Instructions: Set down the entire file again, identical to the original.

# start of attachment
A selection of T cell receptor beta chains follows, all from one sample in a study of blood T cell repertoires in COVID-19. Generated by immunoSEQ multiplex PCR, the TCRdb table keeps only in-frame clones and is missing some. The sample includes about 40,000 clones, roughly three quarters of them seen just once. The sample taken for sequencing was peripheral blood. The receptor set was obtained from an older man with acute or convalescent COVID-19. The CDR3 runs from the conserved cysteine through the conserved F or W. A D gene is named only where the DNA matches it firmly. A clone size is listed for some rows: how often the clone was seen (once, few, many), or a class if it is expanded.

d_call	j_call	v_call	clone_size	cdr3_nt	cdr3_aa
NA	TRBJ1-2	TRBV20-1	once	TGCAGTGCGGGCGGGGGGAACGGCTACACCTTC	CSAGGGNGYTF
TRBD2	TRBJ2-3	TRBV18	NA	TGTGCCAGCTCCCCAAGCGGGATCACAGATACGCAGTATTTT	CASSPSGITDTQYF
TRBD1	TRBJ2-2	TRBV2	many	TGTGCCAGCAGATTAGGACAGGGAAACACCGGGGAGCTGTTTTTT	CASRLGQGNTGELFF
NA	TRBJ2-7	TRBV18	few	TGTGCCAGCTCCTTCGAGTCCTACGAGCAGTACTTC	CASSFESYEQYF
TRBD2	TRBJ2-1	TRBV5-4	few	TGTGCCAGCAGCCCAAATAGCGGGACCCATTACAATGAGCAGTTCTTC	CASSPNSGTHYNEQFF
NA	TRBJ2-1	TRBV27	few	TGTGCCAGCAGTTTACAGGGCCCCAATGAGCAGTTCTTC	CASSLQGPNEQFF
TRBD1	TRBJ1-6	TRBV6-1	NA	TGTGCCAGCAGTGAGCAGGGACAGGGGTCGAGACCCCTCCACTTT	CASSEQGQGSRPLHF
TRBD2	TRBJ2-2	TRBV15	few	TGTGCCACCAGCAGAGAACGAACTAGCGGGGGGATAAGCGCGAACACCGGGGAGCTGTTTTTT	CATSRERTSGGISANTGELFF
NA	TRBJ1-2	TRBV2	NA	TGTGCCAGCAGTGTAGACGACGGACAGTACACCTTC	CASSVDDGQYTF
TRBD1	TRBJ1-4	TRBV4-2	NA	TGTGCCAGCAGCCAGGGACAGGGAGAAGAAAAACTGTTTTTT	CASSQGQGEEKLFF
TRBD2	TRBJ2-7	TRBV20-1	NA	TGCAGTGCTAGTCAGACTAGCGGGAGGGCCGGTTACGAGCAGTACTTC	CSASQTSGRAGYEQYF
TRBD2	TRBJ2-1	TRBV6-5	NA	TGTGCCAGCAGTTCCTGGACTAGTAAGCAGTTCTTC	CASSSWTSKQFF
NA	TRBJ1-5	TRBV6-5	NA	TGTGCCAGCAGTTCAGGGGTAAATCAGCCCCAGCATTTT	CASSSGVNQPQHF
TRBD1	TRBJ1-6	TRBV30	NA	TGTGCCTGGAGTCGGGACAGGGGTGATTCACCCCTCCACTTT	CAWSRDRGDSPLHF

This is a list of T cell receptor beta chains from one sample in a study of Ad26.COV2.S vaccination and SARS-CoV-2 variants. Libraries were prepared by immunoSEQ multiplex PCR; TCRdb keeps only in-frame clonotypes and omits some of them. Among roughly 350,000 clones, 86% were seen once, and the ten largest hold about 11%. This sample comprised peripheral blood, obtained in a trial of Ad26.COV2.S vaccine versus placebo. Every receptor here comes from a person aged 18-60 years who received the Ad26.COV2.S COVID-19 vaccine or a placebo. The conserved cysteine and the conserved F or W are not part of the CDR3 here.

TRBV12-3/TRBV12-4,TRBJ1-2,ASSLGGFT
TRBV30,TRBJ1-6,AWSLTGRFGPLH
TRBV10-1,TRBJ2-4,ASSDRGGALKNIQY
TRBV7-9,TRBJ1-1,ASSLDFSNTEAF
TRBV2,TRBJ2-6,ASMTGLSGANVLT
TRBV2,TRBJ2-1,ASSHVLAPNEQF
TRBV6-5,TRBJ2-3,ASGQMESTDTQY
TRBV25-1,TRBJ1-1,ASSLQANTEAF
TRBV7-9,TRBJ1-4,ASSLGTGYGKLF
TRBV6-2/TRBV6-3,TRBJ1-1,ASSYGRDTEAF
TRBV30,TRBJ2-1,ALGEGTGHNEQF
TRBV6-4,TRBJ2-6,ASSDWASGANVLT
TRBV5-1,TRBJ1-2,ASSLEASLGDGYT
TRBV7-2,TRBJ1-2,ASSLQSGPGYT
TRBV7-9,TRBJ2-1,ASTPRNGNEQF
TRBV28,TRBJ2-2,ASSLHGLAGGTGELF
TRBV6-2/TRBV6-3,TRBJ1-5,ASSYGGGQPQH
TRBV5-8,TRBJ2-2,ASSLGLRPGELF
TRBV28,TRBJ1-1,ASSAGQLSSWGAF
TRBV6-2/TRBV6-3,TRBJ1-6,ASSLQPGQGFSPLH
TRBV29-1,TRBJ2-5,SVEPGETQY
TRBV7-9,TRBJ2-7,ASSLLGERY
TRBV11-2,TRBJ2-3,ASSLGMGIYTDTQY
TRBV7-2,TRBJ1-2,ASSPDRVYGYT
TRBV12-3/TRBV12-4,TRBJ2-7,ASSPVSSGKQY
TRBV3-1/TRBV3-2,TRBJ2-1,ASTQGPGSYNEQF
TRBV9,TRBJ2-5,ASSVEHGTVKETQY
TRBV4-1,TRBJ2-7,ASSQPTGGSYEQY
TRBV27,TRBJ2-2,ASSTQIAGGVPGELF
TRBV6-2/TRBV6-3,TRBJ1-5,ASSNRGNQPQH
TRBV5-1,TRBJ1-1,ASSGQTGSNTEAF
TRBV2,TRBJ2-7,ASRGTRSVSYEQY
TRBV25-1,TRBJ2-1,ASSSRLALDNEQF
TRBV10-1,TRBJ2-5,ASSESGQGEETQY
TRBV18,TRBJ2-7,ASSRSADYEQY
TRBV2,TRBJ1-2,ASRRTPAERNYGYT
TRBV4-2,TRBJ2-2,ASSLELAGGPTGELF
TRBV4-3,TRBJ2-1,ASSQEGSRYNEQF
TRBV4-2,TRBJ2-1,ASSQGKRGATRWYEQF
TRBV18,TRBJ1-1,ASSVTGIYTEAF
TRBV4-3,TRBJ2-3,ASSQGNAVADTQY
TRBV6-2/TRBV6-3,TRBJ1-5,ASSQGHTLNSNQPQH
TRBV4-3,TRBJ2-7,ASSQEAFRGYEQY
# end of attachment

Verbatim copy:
A selection of T cell receptor beta chains follows, all from one sample in a study of blood T cell repertoires in COVID-19. Generated by immunoSEQ multiplex PCR, the TCRdb table keeps only in-frame clones and is missing some. The sample includes about 40,000 clones, roughly three quarters of them seen just once. The sample taken for sequencing was peripheral blood. The receptor set was obtained from an older man with acute or convalescent COVID-19. The CDR3 runs from the conserved cysteine through the conserved F or W. A D gene is named only where the DNA matches it firmly. A clone size is listed for some rows: how often the clone was seen (once, few, many), or a class if it is expanded.

d_call	j_call	v_call	clone_size	cdr3_nt	cdr3_aa
NA	TRBJ1-2	TRBV20-1	once	TGCAGTGCGGGCGGGGGGAACGGCTACACCTTC	CSAGGGNGYTF
TRBD2	TRBJ2-3	TRBV18	NA	TGTGCCAGCTCCCCAAGCGGGATCACAGATACGCAGTATTTT	CASSPSGITDTQYF
TRBD1	TRBJ2-2	TRBV2	many	TGTGCCAGCAGATTAGGACAGGGAAACACCGGGGAGCTGTTTTTT	CASRLGQGNTGELFF
NA	TRBJ2-7	TRBV18	few	TGTGCCAGCTCCTTCGAGTCCTACGAGCAGTACTTC	CASSFESYEQYF
TRBD2	TRBJ2-1	TRBV5-4	few	TGTGCCAGCAGCCCAAATAGCGGGACCCATTACAATGAGCAGTTCTTC	CASSPNSGTHYNEQFF
NA	TRBJ2-1	TRBV27	few	TGTGCCAGCAGTTTACAGGGCCCCAATGAGCAGTTCTTC	CASSLQGPNEQFF
TRBD1	TRBJ1-6	TRBV6-1	NA	TGTGCCAGCAGTGAGCAGGGACAGGGGTCGAGACCCCTCCACTTT	CASSEQGQGSRPLHF
TRBD2	TRBJ2-2	TRBV15	few	TGTGCCACCAGCAGAGAACGAACTAGCGGGGGGATAAGCGCGAACACCGGGGAGCTGTTTTTT	CATSRERTSGGISANTGELFF
NA	TRBJ1-2	TRBV2	NA	TGTGCCAGCAGTGTAGACGACGGACAGTACACCTTC	CASSVDDGQYTF
TRBD1	TRBJ1-4	TRBV4-2	NA	TGTGCCAGCAGCCAGGGACAGGGAGAAGAAAAACTGTTTTTT	CASSQGQGEEKLFF
TRBD2	TRBJ2-7	TRBV20-1	NA	TGCAGTGCTAGTCAGACTAGCGGGAGGGCCGGTTACGAGCAGTACTTC	CSASQTSGRAGYEQYF
TRBD2	TRBJ2-1	TRBV6-5	NA	TGTGCCAGCAGTTCCTGGACTAGTAAGCAGTTCTTC	CASSSWTSKQFF
NA	TRBJ1-5	TRBV6-5	NA	TGTGCCAGCAGTTCAGGGGTAAATCAGCCCCAGCATTTT	CASSSGVNQPQHF
TRBD1	TRBJ1-6	TRBV30	NA	TGTGCCTGGAGTCGGGACAGGGGTGATTCACCCCTCCACTTT	CAWSRDRGDSPLHF

This is a list of T cell receptor beta chains from one sample in a study of Ad26.COV2.S vaccination and SARS-CoV-2 variants. Libraries were prepared by immunoSEQ multiplex PCR; TCRdb keeps only in-frame clonotypes and omits some of them. Among roughly 350,000 clones, 86% were seen once, and the ten largest hold about 11%. This sample comprised peripheral blood, obtained in a trial of Ad26.COV2.S vaccine versus placebo. Every receptor here comes from a person aged 18-60 years who received the Ad26.COV2.S COVID-19 vaccine or a placebo. The conserved cysteine and the conserved F or W are not part of the CDR3 here.

TRBV12-3/TRBV12-4,TRBJ1-2,ASSLGGFT
TRBV30,TRBJ1-6,AWSLTGRFGPLH
TRBV10-1,TRBJ2-4,ASSDRGGALKNIQY
TRBV7-9,TRBJ1-1,ASSLDFSNTEAF
TRBV2,TRBJ2-6,ASMTGLSGANVLT
TRBV2,TRBJ2-1,ASSHVLAPNEQF
TRBV6-5,TRBJ2-3,ASGQMESTDTQY
TRBV25-1,TRBJ1-1,ASSLQANTEAF
TRBV7-9,TRBJ1-4,ASSLGTGYGKLF
TRBV6-2/TRBV6-3,TRBJ1-1,ASSYGRDTEAF
TRBV30,TRBJ2-1,ALGEGTGHNEQF
TRBV6-4,TRBJ2-6,ASSDWASGANVLT
TRBV5-1,TRBJ1-2,ASSLEASLGDGYT
TRBV7-2,TRBJ1-2,ASSLQSGPGYT
TRBV7-9,TRBJ2-1,ASTPRNGNEQF
TRBV28,TRBJ2-2,ASSLHGLAGGTGELF
TRBV6-2/TRBV6-3,TRBJ1-5,ASSYGGGQPQH
TRBV5-8,TRBJ2-2,ASSLGLRPGELF
TRBV28,TRBJ1-1,ASSAGQLSSWGAF
TRBV6-2/TRBV6-3,TRBJ1-6,ASSLQPGQGFSPLH
TRBV29-1,TRBJ2-5,SVEPGETQY
TRBV7-9,TRBJ2-7,ASSLLGERY
TRBV11-2,TRBJ2-3,ASSLGMGIYTDTQY
TRBV7-2,TRBJ1-2,ASSPDRVYGYT
TRBV12-3/TRBV12-4,TRBJ2-7,ASSPVSSGKQY
TRBV3-1/TRBV3-2,TRBJ2-1,ASTQGPGSYNEQF
TRBV9,TRBJ2-5,ASSVEHGTVKETQY
TRBV4-1,TRBJ2-7,ASSQPTGGSYEQY
TRBV27,TRBJ2-2,ASSTQIAGGVPGELF
TRBV6-2/TRBV6-3,TRBJ1-5,ASSNRGNQPQH
TRBV5-1,TRBJ1-1,ASSGQTGSNTEAF
TRBV2,TRBJ2-7,ASRGTRSVSYEQY
TRBV25-1,TRBJ2-1,ASSSRLALDNEQF
TRBV10-1,TRBJ2-5,ASSESGQGEETQY
TRBV18,TRBJ2-7,ASSRSADYEQY
TRBV2,TRBJ1-2,ASRRTPAERNYGYT
TRBV4-2,TRBJ2-2,ASSLELAGGPTGELF
TRBV4-3,TRBJ2-1,ASSQEGSRYNEQF
TRBV4-2,TRBJ2-1,ASSQGKRGATRWYEQF
TRBV18,TRBJ1-1,ASSVTGIYTEAF
TRBV4-3,TRBJ2-3,ASSQGNAVADTQY
TRBV6-2/TRBV6-3,TRBJ1-5,ASSQGHTLNSNQPQH
TRBV4-3,TRBJ2-7,ASSQEAFRGYEQY